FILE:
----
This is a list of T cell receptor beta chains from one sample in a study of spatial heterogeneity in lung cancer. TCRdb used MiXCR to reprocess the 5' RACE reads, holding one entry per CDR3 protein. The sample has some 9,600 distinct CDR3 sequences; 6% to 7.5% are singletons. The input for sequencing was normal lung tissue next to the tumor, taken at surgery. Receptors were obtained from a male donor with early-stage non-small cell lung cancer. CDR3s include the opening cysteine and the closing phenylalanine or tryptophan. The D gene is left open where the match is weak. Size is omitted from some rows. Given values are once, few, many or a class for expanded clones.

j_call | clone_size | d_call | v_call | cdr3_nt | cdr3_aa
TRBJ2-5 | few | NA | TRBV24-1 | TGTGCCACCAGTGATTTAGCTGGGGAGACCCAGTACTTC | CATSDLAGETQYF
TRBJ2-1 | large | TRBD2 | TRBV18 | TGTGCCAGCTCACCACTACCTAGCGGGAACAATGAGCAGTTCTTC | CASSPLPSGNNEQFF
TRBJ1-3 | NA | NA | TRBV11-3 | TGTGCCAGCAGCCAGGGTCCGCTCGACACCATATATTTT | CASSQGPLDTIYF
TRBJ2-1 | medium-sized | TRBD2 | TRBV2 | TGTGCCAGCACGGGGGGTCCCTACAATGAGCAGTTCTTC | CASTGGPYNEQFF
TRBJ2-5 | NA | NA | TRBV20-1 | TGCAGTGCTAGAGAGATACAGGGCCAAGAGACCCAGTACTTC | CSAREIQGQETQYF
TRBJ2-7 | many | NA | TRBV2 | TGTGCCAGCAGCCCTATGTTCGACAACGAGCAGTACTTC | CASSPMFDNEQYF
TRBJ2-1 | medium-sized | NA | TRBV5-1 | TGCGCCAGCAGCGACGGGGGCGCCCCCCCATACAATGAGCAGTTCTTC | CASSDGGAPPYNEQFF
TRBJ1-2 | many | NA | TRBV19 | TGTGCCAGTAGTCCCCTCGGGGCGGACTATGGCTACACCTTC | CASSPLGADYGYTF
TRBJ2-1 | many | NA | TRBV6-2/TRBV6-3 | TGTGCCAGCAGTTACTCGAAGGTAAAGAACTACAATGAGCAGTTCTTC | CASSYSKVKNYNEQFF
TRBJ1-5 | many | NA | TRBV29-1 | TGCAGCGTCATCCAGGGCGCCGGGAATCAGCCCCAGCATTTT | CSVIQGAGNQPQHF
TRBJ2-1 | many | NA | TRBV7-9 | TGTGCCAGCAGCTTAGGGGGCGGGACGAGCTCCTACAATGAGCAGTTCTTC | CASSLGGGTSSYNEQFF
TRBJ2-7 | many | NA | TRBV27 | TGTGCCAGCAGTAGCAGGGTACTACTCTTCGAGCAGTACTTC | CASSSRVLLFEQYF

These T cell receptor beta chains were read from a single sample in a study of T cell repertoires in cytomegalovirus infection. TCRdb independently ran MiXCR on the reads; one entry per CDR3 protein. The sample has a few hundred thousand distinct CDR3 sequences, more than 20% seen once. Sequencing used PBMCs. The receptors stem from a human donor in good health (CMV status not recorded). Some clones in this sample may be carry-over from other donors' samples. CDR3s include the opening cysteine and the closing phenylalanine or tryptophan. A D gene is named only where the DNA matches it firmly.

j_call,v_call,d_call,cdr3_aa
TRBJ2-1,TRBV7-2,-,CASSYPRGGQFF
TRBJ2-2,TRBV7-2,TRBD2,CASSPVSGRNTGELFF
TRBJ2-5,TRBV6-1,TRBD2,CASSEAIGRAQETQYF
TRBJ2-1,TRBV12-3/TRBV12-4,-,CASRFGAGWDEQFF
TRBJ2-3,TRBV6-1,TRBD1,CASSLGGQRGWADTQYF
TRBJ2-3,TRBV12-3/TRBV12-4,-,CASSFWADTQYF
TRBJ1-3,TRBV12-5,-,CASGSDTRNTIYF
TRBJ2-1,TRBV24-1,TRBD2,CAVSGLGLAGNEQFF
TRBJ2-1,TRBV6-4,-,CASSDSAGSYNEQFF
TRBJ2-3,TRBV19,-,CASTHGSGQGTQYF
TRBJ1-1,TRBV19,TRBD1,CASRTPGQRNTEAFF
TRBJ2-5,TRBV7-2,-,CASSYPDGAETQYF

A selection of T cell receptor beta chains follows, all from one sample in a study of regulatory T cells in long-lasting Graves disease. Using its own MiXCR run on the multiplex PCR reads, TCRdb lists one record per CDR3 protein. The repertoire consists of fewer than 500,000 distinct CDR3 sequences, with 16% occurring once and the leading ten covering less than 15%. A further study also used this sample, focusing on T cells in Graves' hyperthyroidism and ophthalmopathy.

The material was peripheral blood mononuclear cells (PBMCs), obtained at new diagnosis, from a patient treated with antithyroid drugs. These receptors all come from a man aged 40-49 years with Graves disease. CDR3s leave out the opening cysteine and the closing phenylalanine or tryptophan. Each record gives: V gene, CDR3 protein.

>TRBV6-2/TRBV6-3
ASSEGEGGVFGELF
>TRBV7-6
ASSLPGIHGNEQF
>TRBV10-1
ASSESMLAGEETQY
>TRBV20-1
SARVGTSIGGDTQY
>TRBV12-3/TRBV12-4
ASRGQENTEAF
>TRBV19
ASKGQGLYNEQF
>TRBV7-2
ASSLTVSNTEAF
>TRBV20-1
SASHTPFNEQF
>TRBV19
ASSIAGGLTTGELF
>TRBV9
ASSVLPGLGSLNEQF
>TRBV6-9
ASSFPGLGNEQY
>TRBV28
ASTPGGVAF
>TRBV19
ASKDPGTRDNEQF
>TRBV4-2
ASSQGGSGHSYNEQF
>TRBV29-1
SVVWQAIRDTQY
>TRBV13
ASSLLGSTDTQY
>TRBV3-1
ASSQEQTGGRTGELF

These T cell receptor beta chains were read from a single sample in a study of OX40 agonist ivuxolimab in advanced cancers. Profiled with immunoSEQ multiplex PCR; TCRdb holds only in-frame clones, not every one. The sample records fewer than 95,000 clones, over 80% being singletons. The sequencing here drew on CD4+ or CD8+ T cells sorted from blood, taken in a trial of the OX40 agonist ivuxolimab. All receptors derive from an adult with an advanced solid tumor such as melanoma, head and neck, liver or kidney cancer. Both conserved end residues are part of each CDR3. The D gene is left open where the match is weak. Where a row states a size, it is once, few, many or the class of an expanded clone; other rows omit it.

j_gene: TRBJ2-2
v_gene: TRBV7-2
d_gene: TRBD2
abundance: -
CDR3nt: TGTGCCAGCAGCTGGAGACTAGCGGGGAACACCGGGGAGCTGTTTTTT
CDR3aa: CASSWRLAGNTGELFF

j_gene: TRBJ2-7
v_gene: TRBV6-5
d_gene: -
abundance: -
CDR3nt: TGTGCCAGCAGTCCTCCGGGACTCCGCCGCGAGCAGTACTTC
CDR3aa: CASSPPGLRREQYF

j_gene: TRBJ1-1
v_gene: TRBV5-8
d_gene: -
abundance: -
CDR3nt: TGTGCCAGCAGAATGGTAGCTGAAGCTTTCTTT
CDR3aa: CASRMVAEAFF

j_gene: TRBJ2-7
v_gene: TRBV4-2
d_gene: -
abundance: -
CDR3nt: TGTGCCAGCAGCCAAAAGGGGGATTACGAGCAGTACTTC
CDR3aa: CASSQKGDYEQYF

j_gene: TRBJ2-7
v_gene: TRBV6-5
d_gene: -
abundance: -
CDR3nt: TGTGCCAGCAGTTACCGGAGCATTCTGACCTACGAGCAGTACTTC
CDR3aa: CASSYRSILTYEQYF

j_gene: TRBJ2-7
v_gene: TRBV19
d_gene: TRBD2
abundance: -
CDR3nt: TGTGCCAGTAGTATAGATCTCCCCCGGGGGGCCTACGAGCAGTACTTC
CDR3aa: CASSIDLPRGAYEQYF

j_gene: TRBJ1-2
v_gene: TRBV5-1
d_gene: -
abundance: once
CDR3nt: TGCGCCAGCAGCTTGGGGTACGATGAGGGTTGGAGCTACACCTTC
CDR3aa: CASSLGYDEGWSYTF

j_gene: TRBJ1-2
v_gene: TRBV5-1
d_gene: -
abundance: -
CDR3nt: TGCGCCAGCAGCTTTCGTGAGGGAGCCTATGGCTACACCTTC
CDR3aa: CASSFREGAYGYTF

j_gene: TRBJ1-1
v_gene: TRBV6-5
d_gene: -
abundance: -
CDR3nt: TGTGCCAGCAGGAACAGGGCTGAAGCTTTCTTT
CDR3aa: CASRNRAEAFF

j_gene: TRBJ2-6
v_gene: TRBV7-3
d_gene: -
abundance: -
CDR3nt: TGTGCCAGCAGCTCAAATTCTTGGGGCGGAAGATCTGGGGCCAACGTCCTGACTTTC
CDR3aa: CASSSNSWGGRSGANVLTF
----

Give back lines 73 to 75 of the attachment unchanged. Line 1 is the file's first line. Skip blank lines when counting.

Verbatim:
v_gene: TRBV6-5
d_gene: -
abundance: -